WHETHER FOR work or play, traveling shifts your day to day. This is the point, of course—to put you in proximity to different people and places, perhaps even to abundant sunlight and frozen beverages. But these changes can have costs beyond your plane ticket. Many struggle to get sufficient sleep and enough exercise when home, nevermind remembering to apply moisturizer. When you don’t have access to your own bed, gym and products, true wellness can be even harder to achieve.
Fitness professionals, who run half marathons for fun and can bench double their weight, are not immune to these disruptions. As a salve, most have go-to equipment, gadgets and apps they don’t leave home without. Here, several recommended to us by experts, all of which can easily fit in your carry-on bag.
High Impact, No Weight
Thea Hughes, a strength and lifestyle coach and owner of Max Effort Studio in Brooklyn, N.Y., relies on compact Perform Better Mini Resistance Bands (from $2.50). Great for strength training and stretching, they are all you need to get a complete workout in, she said. Vary the difficulty of your exercises by varying the length of time you maintain tension—the slower the release, the more effective. She took a family pack to a wedding in Hawaii and easily got everyone in the adjoining Airbnbs involved. “I still remember the groom running across the field from the main house on his wedding day yelling, ‘You’ve started the workout without me!’” she said.
A Bag of Relief Tricks
When fitness trainer, meditation instructor and actress Tara Nicolas makes cross-country day trips for work, she must go straight from the runway to set. She always packs her MELT Method Balls ($50) to manage the stress on her body. “Traveling via plane really dehydrates me, so I tend to feel stiff and all-around weird,” she said. The set of eight different-sized latex-free massage balls come neatly packed in a drawstring bag, easier to pack than a foam roller, with an instruction guide.
David Jou, co-founder of MOTIVNY, a Manhattan fitness and physical therapy studio, depends on his light, low-profile Coros Pace 2 watch ($200) when away from home. The fitness tracker is well-regarded among athletes (marathon world-record-holder Eliud Kipchoge wears one) and boasts a 20-day battery life. “I never worry about it dying on me,” Mr. Jou said. He has used it both during a 50K trail race in Arches National Park and a trip to Barcelona with his wife. “We toured the neighborhoods, explored the sights, and ran from meal to meal,” he said. The Coros didn’t miss a beat.
Block It All Out
To find serenity in less-than-peaceful settings, Angelo Grinceri makes sure he pops Mack’s Silicone Putty Earplugs (from $3.50) in his carry-on. A few years ago, the fitness coach and founder of Angels Wellness in New York City boarded a flight to speak at a conference. He had planned to spend the flight finishing his presentation, but found himself sandwiched between two crying babies. “Just as I was about to panic, boom. I remembered I had packed Mack’s with me,” he said. The plugs gave him the quiet he needed to focus and finish his slides before he landed. Crisis averted.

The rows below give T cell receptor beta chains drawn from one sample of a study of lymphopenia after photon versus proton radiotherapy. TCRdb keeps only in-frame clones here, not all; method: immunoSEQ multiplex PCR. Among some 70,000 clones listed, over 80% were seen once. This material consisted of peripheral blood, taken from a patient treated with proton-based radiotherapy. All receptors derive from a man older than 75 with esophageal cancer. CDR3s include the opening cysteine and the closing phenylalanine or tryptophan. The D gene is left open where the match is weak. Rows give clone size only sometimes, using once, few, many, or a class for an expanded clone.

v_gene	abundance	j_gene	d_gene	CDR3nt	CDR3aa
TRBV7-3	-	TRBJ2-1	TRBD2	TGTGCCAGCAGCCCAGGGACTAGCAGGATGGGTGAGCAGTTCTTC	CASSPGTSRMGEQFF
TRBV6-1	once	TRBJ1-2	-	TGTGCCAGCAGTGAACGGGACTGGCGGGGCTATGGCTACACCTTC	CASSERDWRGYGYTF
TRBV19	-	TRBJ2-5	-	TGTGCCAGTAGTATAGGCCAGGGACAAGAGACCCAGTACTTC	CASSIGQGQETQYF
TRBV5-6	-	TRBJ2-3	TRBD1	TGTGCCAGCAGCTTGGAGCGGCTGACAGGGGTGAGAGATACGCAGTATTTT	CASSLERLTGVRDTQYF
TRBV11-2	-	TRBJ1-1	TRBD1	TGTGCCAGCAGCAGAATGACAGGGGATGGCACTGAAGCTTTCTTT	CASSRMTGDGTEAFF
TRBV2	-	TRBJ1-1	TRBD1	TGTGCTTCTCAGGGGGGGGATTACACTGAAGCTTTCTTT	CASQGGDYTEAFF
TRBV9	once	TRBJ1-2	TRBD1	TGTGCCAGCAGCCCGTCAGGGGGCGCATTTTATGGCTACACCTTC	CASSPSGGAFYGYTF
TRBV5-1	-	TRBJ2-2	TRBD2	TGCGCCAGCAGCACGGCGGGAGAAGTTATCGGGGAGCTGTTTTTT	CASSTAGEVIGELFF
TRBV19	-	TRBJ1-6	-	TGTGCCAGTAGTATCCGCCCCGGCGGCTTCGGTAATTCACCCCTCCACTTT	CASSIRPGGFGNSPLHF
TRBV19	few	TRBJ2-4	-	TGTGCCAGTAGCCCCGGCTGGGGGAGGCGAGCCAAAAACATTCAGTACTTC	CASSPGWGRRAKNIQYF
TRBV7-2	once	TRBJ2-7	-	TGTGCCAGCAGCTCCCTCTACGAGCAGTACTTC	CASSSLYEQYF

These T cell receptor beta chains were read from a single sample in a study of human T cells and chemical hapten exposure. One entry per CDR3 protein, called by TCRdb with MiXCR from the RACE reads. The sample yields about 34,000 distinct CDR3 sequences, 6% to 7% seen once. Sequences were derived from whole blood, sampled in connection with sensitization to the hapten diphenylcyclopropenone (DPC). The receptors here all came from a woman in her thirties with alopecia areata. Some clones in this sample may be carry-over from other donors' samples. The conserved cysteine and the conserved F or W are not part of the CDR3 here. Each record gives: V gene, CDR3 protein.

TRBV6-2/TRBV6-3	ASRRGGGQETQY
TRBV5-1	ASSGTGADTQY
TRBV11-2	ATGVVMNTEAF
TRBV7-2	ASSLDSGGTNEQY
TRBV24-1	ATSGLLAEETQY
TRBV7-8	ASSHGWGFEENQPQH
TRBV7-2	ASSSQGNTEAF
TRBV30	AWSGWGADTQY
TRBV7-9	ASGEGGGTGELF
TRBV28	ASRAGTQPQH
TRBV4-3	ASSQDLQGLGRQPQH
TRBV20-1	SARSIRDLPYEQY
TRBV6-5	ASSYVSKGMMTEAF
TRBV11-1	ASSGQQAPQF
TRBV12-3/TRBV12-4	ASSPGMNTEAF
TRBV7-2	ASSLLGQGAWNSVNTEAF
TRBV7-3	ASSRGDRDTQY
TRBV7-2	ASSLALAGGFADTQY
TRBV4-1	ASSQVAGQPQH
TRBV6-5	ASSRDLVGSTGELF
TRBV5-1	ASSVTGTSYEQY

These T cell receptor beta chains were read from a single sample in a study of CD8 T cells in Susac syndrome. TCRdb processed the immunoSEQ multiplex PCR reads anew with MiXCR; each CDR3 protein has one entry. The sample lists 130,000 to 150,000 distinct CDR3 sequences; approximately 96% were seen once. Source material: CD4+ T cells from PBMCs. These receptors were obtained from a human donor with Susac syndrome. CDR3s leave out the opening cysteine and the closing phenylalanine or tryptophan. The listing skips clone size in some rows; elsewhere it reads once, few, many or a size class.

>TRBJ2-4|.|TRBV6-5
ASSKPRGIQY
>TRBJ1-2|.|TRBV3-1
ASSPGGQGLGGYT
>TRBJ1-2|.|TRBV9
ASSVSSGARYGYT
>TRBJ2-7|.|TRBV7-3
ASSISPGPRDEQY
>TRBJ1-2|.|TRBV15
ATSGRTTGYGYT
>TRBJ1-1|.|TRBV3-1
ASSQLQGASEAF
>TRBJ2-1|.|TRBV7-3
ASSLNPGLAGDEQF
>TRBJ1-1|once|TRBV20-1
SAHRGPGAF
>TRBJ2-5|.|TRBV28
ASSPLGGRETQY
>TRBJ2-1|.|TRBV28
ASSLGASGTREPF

Our skin is the body’s protective barrier. Keeping it hydrated in the dry air of cars, airports and hotel rooms helps it do its job. Sarah Levey, the Austin, Texas-based CEO and founder of yoga studio Y7, swears by Egyptian Magic ($26). This all-purpose moisturizer is made from natural ingredients including olive oil, beeswax, honey, bee pollen, royal jelly and bee propolis. “I can use it as a moisturizer for my body, lip balm, for any cuts or scrapes,” said Ms. Levey. “I’m a cuticle biter—gross, I know—but this helps with the healing.”
Thai Richards, founder of running community Rage & Release in Brooklyn, says we often wait for our muscles to ache, completely missing the mark on preventive care. That is why, whether he’s traveling to California for an ultramarathon or vacationing in Jamaica, he always keeps the 1.5 pound Hyperice Hypervolt Go 2 Massage Gun ($129) packed in his suitcase. “Having portable relief is a game changer. It’s comforting knowing I can independently care for myself,” he said.
A Social Map App
Emeka Obi, senior director of creative strategy at Equinox, says Strava (Free) is his must-use app when he’s out of town. You can use the iOS and Android app to track your route, heart rate, speed, distance and elevation change while on runs, bike rides, hikes and walks, then share those details with your friends on the app. Users can create their own routes or get suggestions on the app when in unfamiliar places. (Privacy features let you, for instance, hide your starting and ending points.)
Mr. Obi has used it while on a wedding-party group run in Oaxaca, Mexico and while getting a little lost in Stockholm Forest. He finds it motivating that his friends on the app can see where he’s running, no matter where his travels take him. “The grind doesn’t stop just because you hopped on a plane.”
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